Now, to be honest, there are some big-time caveats to this “study.” We didn’t systematically test people based on certain criteria. Each doc decided who to test, and it’s possible that some of my docs would be more or less likely to test people depending on whether they had had a flu vaccine. The test itself isn’t perfect—though a positive test is quite reliable, it’s possible that a negative flu test misses up to even 50% of true flu cases. The study wasn’t a randomized clinical trial- whether or not each child was vaccinated was up to the parents, and could have been influenced by their individual child’s risks of influenza exposure. And I didn’t look at the timing of the vaccines that were given—it’s possible that some kids in the “Vaccine YES” column received their vaccines too late in the season to be effective, and should have been counted as “Vaccine NO.” Furthermore: I only had access to my own records. Some of the “Vaccine NO” children could have gotten flu vaccines elsewhere.

Still: from this small sample, it looks like flu vaccines were strongly effective at preventing influenza in children at my practice.

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16 Comments on “Does the influenza vaccine work? A small observational study”

  1. CATT Says:

    Here we go again. Scare tactics, finger pointing and intimidation. What a crock! And, all over a nothing disease.


  2. lala Says:

    …spoken like someone who has never had, or had a child with, the flu, presumably. I personally would never refer to it as a “nothing’ disease.

    Intimidation? Really?


  3. anon Says:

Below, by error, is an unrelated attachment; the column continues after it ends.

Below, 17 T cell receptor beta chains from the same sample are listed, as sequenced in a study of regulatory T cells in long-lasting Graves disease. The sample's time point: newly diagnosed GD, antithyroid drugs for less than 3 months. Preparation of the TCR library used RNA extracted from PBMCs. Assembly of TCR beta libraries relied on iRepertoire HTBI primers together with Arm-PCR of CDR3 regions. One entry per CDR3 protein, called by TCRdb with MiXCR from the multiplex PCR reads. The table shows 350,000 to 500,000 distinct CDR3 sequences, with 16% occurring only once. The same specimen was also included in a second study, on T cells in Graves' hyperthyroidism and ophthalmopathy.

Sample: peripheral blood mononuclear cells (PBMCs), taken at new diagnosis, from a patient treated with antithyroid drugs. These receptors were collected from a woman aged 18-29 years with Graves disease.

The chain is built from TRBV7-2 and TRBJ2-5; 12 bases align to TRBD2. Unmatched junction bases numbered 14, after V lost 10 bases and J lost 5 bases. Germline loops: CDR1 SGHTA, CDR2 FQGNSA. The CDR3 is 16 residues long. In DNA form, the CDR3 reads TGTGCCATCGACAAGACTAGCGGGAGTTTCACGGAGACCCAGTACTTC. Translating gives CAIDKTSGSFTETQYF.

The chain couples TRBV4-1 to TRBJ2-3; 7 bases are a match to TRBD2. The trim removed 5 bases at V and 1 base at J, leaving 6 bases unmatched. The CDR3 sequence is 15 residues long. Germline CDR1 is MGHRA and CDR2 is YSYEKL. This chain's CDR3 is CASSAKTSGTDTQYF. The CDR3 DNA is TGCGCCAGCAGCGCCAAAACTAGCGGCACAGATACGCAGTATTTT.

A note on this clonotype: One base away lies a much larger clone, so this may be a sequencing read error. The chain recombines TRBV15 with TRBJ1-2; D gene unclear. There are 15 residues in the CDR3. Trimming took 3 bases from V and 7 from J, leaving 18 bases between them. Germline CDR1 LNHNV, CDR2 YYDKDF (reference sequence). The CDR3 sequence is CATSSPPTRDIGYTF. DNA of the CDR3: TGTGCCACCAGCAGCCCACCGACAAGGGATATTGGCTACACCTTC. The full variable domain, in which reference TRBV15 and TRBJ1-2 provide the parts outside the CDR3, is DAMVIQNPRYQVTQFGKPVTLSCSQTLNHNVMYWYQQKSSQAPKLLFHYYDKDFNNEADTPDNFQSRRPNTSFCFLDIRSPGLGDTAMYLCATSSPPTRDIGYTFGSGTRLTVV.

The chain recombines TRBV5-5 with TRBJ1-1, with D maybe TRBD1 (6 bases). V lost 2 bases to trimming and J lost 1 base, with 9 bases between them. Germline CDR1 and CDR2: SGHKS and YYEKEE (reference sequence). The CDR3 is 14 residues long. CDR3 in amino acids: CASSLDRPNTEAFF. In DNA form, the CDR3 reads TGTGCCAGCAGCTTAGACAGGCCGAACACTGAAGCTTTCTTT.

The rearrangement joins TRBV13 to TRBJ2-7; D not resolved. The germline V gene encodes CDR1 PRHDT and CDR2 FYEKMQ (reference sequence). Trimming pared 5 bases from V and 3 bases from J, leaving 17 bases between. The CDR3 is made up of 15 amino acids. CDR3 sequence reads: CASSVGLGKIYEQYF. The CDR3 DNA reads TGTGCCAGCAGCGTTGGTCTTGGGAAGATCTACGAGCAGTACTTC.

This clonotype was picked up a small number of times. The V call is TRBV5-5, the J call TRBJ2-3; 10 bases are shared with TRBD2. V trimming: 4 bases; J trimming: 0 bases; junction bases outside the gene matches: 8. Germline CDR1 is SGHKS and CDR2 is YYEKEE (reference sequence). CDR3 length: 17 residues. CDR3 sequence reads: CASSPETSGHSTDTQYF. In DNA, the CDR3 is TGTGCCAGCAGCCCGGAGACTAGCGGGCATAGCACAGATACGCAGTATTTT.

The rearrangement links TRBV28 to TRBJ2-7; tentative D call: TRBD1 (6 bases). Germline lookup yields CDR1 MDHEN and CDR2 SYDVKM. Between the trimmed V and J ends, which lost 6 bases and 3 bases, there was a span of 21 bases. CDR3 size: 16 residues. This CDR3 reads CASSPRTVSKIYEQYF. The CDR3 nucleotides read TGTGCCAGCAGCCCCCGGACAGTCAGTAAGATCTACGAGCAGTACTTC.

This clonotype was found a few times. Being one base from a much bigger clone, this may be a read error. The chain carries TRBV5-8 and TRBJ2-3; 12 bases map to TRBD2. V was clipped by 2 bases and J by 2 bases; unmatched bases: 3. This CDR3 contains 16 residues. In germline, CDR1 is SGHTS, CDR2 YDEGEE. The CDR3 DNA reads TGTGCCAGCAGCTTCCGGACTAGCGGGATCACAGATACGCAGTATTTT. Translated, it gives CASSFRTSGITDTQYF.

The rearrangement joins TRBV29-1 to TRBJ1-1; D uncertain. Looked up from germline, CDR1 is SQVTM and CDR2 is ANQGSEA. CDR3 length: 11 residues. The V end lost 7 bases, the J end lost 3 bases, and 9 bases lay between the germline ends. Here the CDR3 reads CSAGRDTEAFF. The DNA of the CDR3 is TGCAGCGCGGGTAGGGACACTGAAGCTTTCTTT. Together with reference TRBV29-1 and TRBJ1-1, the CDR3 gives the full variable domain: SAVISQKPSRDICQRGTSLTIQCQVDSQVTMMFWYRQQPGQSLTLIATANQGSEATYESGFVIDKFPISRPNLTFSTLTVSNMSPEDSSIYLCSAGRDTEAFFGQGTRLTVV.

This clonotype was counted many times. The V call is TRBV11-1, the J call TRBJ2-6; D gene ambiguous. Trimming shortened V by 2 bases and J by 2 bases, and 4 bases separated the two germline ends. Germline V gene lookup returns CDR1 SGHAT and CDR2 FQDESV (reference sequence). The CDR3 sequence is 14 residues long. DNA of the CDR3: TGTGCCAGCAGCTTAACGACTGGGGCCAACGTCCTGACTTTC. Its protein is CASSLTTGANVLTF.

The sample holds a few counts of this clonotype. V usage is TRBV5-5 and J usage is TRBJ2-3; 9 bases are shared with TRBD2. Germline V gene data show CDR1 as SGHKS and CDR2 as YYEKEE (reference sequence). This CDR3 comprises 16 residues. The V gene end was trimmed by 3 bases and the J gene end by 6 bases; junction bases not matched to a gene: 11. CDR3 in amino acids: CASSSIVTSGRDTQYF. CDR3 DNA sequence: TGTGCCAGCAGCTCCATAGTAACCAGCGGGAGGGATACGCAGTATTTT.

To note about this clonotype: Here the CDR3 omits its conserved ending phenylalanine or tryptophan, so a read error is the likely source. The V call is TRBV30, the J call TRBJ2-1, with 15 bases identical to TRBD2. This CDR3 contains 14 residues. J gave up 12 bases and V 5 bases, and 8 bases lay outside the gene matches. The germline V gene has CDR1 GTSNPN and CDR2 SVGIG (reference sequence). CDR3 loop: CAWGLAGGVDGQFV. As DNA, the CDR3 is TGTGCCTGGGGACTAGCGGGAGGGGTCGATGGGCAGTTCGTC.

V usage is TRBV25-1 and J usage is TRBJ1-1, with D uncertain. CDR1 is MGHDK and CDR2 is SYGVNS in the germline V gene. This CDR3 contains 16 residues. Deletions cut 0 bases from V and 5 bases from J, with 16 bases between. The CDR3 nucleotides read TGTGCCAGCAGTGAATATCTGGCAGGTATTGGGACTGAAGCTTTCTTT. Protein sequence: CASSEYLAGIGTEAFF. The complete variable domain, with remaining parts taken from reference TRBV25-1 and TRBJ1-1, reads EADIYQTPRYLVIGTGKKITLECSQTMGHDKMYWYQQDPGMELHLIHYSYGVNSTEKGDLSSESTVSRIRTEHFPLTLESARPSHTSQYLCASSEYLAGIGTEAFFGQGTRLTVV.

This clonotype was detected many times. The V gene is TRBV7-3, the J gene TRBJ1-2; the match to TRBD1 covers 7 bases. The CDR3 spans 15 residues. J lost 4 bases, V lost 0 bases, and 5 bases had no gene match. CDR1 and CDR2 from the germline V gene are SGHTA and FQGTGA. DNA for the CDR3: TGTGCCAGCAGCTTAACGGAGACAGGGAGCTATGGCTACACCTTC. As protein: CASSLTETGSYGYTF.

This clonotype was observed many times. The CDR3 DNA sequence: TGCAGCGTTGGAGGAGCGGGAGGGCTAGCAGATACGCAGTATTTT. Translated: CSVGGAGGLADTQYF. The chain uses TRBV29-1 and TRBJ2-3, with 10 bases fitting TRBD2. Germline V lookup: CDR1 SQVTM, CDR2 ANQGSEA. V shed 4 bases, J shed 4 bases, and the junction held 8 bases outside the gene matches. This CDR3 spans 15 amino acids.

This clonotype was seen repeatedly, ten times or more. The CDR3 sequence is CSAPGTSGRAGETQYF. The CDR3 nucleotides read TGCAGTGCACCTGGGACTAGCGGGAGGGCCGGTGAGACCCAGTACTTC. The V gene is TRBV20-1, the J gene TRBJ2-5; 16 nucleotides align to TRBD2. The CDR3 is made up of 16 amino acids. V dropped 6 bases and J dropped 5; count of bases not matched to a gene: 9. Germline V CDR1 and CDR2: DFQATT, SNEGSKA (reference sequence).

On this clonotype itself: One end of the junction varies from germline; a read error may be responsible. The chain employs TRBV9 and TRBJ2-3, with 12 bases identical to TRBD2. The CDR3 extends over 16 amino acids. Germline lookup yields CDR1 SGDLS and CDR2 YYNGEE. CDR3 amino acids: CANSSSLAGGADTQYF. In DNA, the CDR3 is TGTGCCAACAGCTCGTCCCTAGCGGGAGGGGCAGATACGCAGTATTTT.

What lala said. Houseful of asthmatics here. “A touch of the flu” may be a nothing disease, but pneumonia sure as hell isn’t. I speak from personal experience. And yes, we get our flu shots every year…one year, I managed to catch a mild flu despite that. The flu wasn’t so bad, but the asthma reaction wouldn’t quit and in my weakened state, I (and one of my sons) couldn’t fight off the nasty upper respiratory virus we all got a few weeks later, leading to a 2ndary pneumonia infection. Fun times. So for the sake of those of us who suffer terribly from flu (that would usually include babies and the elderly as well), please get your flu shots for herd immunity. That is a polite request, not intimidation.


  4. OMDG Says:

    Methodological quibble — Your study is not designed to show whether the flu vaccine works; it is designed to show whether people who are sick are infected with the flu. Your sample is comprised solely of people who came to your office with flu-like symptoms. Does it really matter to them whether they tested positive for the flu specifically, since they got sick with some other similarly unpleasant virus? Those who tested negative might even argue (wrongly), based on your data, that vaccination didn’t matter since they got sick with something else anyway.